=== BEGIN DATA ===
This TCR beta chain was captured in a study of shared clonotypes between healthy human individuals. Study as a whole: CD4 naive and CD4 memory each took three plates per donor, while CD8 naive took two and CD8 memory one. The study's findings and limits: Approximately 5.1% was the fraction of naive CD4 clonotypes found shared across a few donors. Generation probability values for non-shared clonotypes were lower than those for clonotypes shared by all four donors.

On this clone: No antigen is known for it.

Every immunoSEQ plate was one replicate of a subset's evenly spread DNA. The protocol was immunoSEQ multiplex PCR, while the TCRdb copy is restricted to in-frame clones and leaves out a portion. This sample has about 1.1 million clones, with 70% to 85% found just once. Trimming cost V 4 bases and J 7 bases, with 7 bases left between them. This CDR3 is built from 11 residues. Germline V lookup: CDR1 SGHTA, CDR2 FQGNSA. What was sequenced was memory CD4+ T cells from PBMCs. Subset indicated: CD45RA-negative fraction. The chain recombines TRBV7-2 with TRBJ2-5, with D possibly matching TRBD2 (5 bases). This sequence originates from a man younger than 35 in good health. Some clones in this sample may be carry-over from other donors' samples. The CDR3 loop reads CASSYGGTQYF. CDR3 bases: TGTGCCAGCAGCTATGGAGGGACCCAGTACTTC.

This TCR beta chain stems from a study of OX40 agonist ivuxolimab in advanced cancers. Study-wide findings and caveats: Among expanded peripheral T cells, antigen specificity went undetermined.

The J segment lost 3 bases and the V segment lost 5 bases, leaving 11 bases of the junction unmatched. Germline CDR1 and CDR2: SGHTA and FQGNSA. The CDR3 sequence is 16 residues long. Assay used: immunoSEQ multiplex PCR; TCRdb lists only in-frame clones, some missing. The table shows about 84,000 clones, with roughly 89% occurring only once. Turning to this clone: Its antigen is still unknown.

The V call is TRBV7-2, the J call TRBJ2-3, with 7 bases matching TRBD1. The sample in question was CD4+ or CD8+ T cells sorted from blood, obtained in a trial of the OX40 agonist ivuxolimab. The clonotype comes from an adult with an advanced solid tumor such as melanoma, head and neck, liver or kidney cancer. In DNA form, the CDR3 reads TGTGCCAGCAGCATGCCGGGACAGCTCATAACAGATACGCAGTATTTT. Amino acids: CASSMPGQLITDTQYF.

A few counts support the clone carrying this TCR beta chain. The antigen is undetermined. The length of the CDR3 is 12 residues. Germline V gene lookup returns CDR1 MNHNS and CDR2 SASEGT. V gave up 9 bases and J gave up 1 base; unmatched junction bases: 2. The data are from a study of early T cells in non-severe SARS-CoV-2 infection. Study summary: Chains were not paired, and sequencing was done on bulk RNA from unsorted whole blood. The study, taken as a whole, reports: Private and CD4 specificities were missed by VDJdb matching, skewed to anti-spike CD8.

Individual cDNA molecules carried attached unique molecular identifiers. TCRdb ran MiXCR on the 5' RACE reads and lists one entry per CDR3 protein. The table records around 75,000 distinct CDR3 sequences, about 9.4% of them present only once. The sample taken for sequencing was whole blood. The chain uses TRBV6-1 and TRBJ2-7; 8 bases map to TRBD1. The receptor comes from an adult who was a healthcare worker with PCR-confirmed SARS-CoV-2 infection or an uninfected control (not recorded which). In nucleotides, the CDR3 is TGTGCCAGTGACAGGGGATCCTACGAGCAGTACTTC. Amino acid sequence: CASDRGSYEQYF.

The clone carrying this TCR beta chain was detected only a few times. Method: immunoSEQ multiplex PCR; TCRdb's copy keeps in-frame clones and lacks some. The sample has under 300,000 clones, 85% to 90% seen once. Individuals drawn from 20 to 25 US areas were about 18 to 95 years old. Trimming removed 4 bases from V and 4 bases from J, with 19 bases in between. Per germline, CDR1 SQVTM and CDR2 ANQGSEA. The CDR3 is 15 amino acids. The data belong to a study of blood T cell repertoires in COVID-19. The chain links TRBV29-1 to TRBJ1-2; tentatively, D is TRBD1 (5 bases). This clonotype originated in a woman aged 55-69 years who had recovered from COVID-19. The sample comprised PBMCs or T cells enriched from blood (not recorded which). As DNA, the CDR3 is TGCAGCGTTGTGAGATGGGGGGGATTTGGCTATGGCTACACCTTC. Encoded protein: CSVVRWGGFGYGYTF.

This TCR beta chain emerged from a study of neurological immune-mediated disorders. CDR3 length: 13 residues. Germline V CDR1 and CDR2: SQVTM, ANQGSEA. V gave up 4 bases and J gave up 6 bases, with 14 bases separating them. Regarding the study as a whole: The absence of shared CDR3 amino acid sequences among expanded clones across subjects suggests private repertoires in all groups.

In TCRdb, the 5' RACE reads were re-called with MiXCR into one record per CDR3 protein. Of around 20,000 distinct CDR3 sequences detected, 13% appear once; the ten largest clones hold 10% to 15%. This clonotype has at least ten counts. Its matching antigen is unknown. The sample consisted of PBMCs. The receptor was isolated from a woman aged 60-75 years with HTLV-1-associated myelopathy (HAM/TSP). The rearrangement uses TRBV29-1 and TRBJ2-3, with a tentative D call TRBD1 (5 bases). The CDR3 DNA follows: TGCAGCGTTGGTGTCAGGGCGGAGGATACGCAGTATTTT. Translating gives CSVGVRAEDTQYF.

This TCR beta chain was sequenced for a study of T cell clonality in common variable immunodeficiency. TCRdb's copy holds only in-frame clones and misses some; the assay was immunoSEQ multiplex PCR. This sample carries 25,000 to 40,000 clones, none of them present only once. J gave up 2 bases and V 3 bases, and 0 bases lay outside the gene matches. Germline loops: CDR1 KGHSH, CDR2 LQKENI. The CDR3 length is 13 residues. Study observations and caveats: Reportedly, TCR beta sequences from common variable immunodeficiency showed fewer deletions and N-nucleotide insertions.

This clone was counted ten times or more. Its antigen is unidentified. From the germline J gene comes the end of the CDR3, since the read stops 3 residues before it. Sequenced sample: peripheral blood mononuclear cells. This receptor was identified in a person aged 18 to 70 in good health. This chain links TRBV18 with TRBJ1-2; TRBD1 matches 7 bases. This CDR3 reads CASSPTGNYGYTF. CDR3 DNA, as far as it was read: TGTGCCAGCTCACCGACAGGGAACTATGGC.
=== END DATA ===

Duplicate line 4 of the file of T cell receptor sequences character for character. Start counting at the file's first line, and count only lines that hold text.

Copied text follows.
This TCR beta chain stems from a study of OX40 agonist ivuxolimab in advanced cancers. Study-wide findings and caveats: Among expanded peripheral T cells, antigen specificity went undetermined.